Sep. 16, 2015

Boost Sales with Third Party Delivery Apps

by Lisa Arnett

Last fall, Chicago restaurant GT Fish & Oyster launched lunch delivery service with the intention of boosting daytime takeout sales among nearby office workers. But tracking orders quickly turned into a headache due to clunky email tracking and complicated parking and security procedures of various buildings, says general manager Emily Finkelstein.

Within a matter of months, Finkelstein decided to ditch in-house delivery drivers in favor of third party delivery sites Caviar and Uber Eats, and considered using Postmates, too. Unlike online delivery sites such as GrubHub and Seamless, which showcase restaurants that already offer delivery, third party delivery removes the work by providing drivers.

“Having a way to go to a website or app seemed to be something guests were more inclined to use (than emailing their order),” she says. “And for us, not have to worry about the delivery—once it leaves the doors it’s out of our hands—is much easier.”

Here’s the lowdown on all three services, which also have free apps for iPhone and Android.


How it works: Caviar reps meet with each restaurant to determine which dishes are best suited for delivery. The company then creates a custom page on the Caviar app and website, sending a photographer to shoot original images. Caviar provides an iPad equipped with an app that notifies the kitchen staff when an order has been placed. After staff acknowledges the order, Caviar dispatches a courier to pick up and deliver.
Cost to customers: Delivery charges range from $1.99 to $4.99 depending on distance, plus an automatic service fee of 18 percent.
Cost to owners: Caviar sets a pricing structure with each restaurant and doesn't disclose the terms of its agreements, but Finkelstein says GT Fish & Oyster pays Caviar a percentage of each delivery sale.
Bonus: Fastbite is Caviar’s spin-off service in San Francisco and New York City that features three to five daily lunch and dinner options delivered within 15 minutes for $15 or less.


How it works: Uber Eats drivers load up their cars with two or three lunch options from select restaurants in a given city. Customers use the Uber app to order food and drivers deliver it to them within 10 minutes. Dishes may be signatures from the current menu, usually about the same in-store price point. Uber Eats staff helps restaurants select dishes that travel well, often conducting trial runs to make sure the product and packaging holds up.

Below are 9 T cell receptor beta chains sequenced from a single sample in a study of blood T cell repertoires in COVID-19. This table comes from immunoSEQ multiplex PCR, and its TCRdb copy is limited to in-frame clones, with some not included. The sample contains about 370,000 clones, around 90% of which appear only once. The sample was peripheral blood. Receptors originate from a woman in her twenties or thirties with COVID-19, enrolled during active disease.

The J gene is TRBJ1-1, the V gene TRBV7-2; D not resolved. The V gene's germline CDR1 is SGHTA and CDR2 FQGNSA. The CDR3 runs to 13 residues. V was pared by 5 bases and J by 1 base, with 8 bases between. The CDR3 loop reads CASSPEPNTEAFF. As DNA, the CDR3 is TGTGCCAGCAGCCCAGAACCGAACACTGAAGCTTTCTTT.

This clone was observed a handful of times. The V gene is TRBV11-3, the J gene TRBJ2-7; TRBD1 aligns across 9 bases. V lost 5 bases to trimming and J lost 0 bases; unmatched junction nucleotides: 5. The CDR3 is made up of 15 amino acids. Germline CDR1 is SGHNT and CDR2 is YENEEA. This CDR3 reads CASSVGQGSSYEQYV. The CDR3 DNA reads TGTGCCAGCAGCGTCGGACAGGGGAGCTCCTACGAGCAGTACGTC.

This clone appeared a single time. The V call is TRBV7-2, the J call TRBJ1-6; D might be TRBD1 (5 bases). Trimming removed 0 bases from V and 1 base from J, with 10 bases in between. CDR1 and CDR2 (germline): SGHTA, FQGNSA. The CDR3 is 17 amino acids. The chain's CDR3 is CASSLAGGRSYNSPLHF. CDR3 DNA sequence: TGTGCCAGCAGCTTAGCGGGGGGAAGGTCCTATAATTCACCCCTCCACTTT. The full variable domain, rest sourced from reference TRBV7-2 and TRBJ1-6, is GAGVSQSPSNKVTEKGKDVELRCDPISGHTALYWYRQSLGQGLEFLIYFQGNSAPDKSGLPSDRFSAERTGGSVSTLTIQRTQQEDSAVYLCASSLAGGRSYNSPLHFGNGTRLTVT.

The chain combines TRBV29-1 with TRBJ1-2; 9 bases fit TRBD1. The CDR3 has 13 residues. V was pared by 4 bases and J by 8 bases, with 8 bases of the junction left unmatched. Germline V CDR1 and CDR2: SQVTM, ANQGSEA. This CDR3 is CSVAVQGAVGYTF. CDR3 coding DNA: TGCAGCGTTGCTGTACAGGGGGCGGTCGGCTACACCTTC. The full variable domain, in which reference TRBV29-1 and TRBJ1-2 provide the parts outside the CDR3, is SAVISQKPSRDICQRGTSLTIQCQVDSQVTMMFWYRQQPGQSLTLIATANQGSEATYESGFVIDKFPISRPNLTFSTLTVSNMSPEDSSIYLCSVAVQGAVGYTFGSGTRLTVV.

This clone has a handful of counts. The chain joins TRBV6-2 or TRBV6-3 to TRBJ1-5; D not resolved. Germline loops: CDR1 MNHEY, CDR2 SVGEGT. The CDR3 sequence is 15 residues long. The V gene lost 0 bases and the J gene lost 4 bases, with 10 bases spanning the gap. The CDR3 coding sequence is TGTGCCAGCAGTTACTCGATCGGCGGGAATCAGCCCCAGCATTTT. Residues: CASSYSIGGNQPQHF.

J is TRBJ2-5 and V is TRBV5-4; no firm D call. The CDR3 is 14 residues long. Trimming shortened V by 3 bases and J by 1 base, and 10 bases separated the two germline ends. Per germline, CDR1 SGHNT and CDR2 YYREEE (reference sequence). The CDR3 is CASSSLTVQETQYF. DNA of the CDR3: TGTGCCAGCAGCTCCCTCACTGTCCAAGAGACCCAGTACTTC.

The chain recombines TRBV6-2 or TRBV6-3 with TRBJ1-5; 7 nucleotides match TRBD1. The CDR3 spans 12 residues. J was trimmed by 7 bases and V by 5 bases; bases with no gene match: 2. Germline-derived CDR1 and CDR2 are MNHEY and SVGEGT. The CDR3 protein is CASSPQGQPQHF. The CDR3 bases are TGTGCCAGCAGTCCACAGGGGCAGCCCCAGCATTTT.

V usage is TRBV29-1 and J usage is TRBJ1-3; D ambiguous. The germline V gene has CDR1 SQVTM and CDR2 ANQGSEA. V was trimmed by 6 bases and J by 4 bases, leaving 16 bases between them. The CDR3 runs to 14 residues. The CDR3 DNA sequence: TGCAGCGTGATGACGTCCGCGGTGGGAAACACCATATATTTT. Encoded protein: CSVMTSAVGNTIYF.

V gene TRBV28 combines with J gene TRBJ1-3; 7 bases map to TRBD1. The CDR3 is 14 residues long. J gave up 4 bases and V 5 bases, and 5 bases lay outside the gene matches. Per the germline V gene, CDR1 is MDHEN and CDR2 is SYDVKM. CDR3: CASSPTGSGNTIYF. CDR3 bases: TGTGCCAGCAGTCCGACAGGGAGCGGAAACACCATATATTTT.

Cost to customers: $3 delivery fee per order, along with the option to split the delivery fee with another Uber Eats user.
Cost to owners: Uber Eats collects a commission from restaurants on the meals ordered.
Bonus: Unlike Uber's car and taxi services, there's no surge pricing. Also, because Uber Eats bills itself as a “curated” service, it only partners with a limited number of restaurants, and options change daily.


How it works: Postmates isn’t limited to restaurants—couriers pick up and deliver anything a customer wants, from burritos or a dozen doughnuts to a new pair of shoes, within one hour.
Cost to customer: Delivery fees start at $5 depending on distance, plus a 9 percent service fee. Upon delivery, customers can add an optional tip of 10, 15, or 20 percent, which goes entirely to the individual courier. Charges may increase during peak times (Postmates calls this “Blitz Pricing” and notifies the customer before they accept).
Cost to owner: Partnering restaurants create a custom, delivery-friendly menu that is featured higher up in the app’s feed of choices and pay a percentage of every transaction before tax and tip. Restaurants that don’t partner might inadvertently find their restaurant listed on Postmates, as customers can request a Postmates delivery order from any restaurant that offers carryout. The only difference is the order is placed by Postmates either online or by phone and picked up by a courier instead of the customer. There is no additional cost to you.
Bonus: Partnered restaurants can be featured in the $4.99 Favorites section, which offers customers a flat $4.99 delivery fee regardless of location and distance traveled.

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